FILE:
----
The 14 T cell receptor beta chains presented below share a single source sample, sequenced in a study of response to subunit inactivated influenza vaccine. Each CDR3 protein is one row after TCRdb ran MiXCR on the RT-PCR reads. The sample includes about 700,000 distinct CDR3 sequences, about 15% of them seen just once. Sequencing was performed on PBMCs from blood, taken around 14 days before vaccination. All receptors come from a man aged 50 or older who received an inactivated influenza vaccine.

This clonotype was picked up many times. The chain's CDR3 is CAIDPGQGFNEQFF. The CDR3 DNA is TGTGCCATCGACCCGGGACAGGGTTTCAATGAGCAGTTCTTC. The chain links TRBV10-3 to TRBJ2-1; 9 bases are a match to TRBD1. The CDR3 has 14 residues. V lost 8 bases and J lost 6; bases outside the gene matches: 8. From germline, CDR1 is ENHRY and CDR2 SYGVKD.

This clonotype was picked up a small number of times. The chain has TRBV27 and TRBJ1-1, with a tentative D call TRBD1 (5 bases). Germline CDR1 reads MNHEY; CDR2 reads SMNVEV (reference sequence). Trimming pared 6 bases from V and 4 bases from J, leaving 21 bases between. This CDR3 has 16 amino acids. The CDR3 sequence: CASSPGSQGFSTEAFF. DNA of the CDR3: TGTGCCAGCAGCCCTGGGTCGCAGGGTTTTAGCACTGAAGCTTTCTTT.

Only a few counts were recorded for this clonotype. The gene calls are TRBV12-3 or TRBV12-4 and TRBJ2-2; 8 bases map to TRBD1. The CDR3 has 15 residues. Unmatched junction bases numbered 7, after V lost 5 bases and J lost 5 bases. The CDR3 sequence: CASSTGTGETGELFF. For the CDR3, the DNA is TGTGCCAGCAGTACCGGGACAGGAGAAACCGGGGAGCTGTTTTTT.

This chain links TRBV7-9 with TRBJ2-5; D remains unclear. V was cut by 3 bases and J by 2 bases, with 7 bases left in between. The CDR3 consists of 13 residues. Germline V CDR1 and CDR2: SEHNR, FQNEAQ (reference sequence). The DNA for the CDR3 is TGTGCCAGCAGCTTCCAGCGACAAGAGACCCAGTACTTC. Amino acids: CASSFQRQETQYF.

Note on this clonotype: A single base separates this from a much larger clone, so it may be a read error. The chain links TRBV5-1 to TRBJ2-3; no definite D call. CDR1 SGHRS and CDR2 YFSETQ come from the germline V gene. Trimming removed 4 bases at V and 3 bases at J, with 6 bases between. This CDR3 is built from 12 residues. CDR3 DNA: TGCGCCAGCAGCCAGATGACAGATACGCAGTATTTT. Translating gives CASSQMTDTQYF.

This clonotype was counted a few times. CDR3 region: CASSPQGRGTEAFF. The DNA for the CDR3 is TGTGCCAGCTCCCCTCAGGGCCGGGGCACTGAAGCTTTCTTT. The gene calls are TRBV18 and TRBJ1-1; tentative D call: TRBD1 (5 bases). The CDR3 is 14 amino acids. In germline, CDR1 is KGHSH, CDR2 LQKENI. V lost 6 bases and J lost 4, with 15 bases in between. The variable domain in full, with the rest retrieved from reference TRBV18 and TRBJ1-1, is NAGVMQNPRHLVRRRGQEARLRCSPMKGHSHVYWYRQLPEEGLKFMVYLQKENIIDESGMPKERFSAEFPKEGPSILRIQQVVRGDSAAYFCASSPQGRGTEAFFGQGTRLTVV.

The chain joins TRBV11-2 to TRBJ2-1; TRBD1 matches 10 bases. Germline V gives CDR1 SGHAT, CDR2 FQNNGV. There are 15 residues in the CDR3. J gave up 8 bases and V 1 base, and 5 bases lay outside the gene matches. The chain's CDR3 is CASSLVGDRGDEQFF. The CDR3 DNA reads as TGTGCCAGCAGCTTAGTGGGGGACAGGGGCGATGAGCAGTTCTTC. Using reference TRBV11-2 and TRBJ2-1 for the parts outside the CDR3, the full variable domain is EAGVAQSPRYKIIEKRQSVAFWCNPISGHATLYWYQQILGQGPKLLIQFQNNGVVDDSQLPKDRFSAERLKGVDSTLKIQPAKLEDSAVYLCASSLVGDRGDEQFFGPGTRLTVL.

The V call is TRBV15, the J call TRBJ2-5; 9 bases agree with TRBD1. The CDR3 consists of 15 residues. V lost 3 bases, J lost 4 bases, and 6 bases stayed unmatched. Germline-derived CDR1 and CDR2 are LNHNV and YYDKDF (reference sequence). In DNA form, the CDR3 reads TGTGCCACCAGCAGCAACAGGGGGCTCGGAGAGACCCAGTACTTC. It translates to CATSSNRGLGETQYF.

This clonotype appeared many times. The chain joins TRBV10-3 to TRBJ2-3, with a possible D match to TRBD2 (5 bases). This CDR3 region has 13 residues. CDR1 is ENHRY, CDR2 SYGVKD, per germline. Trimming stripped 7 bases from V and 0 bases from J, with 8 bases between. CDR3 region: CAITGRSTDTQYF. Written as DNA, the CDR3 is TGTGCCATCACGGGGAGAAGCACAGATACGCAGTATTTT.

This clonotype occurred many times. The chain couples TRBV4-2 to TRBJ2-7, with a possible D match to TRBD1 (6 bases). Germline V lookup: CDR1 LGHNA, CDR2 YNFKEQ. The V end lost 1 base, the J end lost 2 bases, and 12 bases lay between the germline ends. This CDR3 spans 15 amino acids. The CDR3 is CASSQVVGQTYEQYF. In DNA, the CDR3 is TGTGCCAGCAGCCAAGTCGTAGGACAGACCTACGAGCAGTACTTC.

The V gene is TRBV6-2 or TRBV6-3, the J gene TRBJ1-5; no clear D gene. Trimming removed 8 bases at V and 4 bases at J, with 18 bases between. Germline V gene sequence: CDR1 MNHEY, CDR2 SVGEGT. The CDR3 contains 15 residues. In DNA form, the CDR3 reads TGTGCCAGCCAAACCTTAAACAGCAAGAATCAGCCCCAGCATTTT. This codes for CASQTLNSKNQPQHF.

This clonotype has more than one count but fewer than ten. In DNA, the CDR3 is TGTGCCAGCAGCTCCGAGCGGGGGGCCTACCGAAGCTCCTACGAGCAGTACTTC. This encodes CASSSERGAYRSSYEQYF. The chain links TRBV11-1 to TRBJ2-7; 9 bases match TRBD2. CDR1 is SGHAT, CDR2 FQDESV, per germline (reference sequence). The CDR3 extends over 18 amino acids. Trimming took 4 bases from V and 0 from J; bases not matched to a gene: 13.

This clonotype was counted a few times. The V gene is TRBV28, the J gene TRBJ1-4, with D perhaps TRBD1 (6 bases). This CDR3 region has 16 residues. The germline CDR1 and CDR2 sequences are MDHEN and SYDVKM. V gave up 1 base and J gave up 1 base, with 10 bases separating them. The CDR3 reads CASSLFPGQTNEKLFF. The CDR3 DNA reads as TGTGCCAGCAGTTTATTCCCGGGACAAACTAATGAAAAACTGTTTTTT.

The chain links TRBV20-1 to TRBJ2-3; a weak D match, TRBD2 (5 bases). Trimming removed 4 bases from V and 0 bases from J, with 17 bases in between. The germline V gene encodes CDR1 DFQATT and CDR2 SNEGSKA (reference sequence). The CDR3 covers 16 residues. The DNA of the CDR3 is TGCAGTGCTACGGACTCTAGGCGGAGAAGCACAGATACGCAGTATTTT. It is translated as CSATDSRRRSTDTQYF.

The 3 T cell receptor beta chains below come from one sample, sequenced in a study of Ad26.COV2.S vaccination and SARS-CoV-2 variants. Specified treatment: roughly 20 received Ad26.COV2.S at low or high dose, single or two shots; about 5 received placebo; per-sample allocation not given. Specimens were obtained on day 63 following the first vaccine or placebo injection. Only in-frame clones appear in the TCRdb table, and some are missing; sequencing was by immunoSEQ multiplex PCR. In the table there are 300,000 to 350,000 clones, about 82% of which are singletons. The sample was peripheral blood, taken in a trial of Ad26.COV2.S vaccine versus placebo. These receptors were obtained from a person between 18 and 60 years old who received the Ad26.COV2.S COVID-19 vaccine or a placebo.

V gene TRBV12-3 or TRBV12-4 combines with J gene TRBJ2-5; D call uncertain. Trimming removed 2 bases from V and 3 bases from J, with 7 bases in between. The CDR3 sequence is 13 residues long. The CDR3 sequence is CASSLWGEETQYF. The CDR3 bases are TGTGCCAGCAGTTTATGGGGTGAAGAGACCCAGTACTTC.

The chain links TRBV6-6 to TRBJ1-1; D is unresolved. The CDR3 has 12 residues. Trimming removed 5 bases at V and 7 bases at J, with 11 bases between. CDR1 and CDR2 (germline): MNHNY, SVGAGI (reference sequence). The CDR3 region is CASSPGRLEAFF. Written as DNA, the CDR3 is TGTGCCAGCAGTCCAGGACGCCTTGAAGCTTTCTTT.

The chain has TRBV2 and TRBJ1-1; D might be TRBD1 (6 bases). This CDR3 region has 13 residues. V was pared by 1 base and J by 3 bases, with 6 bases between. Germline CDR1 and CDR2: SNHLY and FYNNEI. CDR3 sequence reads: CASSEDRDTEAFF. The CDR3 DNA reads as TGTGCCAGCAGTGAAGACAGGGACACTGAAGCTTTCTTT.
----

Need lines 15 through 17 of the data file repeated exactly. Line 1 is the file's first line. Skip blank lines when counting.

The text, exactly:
The chain links TRBV20-1 to TRBJ2-3; a weak D match, TRBD2 (5 bases). Trimming removed 4 bases from V and 0 bases from J, with 17 bases in between. The germline V gene encodes CDR1 DFQATT and CDR2 SNEGSKA (reference sequence). The CDR3 covers 16 residues. The DNA of the CDR3 is TGCAGTGCTACGGACTCTAGGCGGAGAAGCACAGATACGCAGTATTTT. It is translated as CSATDSRRRSTDTQYF.

The 3 T cell receptor beta chains below come from one sample, sequenced in a study of Ad26.COV2.S vaccination and SARS-CoV-2 variants. Specified treatment: roughly 20 received Ad26.COV2.S at low or high dose, single or two shots; about 5 received placebo; per-sample allocation not given. Specimens were obtained on day 63 following the first vaccine or placebo injection. Only in-frame clones appear in the TCRdb table, and some are missing; sequencing was by immunoSEQ multiplex PCR. In the table there are 300,000 to 350,000 clones, about 82% of which are singletons. The sample was peripheral blood, taken in a trial of Ad26.COV2.S vaccine versus placebo. These receptors were obtained from a person between 18 and 60 years old who received the Ad26.COV2.S COVID-19 vaccine or a placebo.

V gene TRBV12-3 or TRBV12-4 combines with J gene TRBJ2-5; D call uncertain. Trimming removed 2 bases from V and 3 bases from J, with 7 bases in between. The CDR3 sequence is 13 residues long. The CDR3 sequence is CASSLWGEETQYF. The CDR3 bases are TGTGCCAGCAGTTTATGGGGTGAAGAGACCCAGTACTTC.